The Government Accountability Office released a report on Thursday about the challenges associated with the coronavirus data system run by a private contractor that the Trump administration’s Health and Human Services Department implemented last year, which diverted the Centers for Disease Control and Prevention’s role. “Representatives from all five of the hospital associations we spoke with told us that reporting entities experienced logistical challenges in adapting staff resources or data systems to comply with reporting requirements,” said the report. Stakeholders also told us that reporting entities were sometimes unclear on what information HHS was seeking or why the information was being collected.”
A soon-to-be released report from the Homeland Security Department inspector general will show how data management issues hindered the Federal Emergency Management Agency's ability to distribute personal protective equipment in the beginning of the pandemic, NBC News reported on Thursday. “Top coronavirus task force officials, often working at the direction of then-White House senior adviser Jared Kushner and then-Vice President Mike Pence, routinely circumvented FEMA's decision-making process to award ventilators, PPE and government contracts to favored states and companies,” said the report. “The inspector general has purview over FEMA but not the White House. Still, the report hints at the difficulty career agency officials had in explaining decisions made by the president's political appointees...Those officials worked through a Unified Coordination Group that could upend the recommendations of the agency.”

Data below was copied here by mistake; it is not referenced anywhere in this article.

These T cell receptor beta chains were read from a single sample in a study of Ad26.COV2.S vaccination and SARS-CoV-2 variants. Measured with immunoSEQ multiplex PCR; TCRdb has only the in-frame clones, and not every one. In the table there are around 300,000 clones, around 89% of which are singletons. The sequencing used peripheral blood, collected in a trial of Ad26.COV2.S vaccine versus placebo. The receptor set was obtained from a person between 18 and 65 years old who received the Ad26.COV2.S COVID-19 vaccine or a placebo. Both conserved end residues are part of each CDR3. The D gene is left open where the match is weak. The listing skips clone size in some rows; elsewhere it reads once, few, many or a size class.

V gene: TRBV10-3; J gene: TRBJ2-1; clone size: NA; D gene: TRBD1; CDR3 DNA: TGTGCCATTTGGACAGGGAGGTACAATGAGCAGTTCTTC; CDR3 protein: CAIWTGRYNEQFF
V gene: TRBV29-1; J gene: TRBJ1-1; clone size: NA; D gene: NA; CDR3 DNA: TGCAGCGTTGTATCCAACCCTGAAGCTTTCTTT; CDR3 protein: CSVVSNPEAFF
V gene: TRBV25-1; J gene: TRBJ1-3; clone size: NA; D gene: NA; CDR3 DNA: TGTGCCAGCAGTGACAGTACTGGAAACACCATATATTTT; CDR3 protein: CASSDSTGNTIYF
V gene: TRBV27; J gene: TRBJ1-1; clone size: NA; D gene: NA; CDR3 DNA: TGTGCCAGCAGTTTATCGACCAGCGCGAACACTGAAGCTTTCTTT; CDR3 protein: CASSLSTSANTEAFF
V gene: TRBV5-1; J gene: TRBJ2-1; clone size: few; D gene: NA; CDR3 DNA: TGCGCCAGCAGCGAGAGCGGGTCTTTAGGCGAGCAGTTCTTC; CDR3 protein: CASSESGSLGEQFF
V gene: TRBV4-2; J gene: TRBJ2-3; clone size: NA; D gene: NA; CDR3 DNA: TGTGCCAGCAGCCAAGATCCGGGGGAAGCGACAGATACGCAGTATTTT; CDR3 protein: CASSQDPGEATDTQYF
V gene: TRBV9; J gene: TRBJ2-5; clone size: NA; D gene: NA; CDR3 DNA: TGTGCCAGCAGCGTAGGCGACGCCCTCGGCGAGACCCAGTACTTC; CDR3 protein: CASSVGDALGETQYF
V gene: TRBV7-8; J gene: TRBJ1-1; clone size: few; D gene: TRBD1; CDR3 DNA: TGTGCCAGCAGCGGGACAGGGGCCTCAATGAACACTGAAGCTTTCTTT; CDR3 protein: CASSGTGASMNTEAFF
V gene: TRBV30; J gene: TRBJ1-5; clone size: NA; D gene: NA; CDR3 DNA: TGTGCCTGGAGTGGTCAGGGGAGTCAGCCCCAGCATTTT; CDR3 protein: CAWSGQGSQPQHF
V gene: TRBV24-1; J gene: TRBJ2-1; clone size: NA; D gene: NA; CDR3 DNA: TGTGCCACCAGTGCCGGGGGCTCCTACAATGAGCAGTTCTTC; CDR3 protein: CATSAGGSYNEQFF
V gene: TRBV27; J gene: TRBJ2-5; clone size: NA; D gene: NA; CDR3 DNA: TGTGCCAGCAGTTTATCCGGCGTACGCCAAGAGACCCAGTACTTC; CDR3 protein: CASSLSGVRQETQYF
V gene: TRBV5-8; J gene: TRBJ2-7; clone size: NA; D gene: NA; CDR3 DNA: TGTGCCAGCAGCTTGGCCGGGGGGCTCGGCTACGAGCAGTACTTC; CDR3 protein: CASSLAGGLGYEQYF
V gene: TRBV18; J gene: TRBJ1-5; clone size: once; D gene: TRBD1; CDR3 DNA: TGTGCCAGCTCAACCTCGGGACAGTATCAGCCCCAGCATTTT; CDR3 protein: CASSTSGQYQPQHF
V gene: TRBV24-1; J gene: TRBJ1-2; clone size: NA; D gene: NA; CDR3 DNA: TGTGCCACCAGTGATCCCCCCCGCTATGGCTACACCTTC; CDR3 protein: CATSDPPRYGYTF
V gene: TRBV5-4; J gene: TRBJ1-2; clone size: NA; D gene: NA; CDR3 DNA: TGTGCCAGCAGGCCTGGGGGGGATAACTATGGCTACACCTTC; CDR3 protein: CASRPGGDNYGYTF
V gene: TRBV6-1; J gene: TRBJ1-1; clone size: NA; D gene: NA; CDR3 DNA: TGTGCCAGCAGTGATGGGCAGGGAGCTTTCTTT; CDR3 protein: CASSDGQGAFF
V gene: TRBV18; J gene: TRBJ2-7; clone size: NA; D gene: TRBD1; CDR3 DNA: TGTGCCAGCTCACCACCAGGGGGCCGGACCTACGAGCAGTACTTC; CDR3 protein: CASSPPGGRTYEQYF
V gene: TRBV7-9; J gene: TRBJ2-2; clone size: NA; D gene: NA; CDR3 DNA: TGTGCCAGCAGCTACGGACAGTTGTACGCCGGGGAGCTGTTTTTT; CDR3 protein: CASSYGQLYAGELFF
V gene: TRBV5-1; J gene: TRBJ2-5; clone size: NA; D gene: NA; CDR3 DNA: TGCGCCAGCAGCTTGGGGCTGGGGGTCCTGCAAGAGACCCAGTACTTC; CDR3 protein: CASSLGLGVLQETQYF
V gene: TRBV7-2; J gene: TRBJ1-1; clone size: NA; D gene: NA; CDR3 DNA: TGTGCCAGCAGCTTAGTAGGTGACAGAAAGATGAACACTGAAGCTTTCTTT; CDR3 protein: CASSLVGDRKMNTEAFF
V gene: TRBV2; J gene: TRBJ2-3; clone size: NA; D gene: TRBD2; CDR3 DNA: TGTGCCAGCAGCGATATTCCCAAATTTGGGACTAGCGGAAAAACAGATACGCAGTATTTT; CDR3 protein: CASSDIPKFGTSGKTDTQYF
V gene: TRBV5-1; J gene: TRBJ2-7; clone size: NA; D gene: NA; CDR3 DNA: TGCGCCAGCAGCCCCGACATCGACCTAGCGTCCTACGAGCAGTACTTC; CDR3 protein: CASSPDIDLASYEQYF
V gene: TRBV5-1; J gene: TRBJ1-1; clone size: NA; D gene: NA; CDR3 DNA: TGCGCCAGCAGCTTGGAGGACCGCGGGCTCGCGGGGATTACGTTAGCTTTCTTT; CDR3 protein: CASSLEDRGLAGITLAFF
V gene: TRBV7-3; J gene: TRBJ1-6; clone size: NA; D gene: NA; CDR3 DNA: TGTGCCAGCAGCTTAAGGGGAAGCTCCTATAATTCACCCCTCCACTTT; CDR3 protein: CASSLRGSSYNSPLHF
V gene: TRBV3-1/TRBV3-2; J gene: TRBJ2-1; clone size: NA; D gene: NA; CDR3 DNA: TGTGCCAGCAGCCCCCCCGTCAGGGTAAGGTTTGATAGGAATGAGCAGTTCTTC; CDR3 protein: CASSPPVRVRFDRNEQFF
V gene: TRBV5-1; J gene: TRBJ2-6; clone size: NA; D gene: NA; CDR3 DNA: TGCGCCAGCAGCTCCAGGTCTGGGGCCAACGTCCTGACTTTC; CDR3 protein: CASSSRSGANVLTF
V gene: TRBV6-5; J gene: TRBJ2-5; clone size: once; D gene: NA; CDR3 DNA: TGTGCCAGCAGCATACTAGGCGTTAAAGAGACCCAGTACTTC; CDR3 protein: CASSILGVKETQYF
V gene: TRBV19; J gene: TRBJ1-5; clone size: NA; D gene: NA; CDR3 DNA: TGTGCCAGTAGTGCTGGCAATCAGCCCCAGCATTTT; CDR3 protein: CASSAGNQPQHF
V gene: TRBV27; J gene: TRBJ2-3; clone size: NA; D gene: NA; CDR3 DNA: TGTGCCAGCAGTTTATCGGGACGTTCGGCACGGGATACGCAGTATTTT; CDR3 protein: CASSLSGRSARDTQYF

The Food and Drug Administration is expected to have a strategy by early next month on who needs a coronavirus booster shot and when, The Wall Street Journal reported.
The intelligence agencies are going through troves of genetic data from the Wuhan lab in China that some believe was the source of the coronavirus outbreak as part of the 90-day review Biden ordered, CNN reported. One of the challenges is “a manpower issue,” said the report. “Not only do intelligence agencies need government scientists skilled enough to interpret complex genetic sequencing data and who have the proper security clearance, they also need to speak Mandarin, since the information is written in Chinese with a specialized vocabulary.”
The Pandemic Response Accountability Committee is hosting an event on August 12 to discuss the impact of pandemic spending and programs on underserved communities. Michael Horowitz, committee chair and Justice Department inspector general, will give the opening remarks.
Upcoming: White House Press Secretary Jen Psaki will give a briefing at 1 p.m.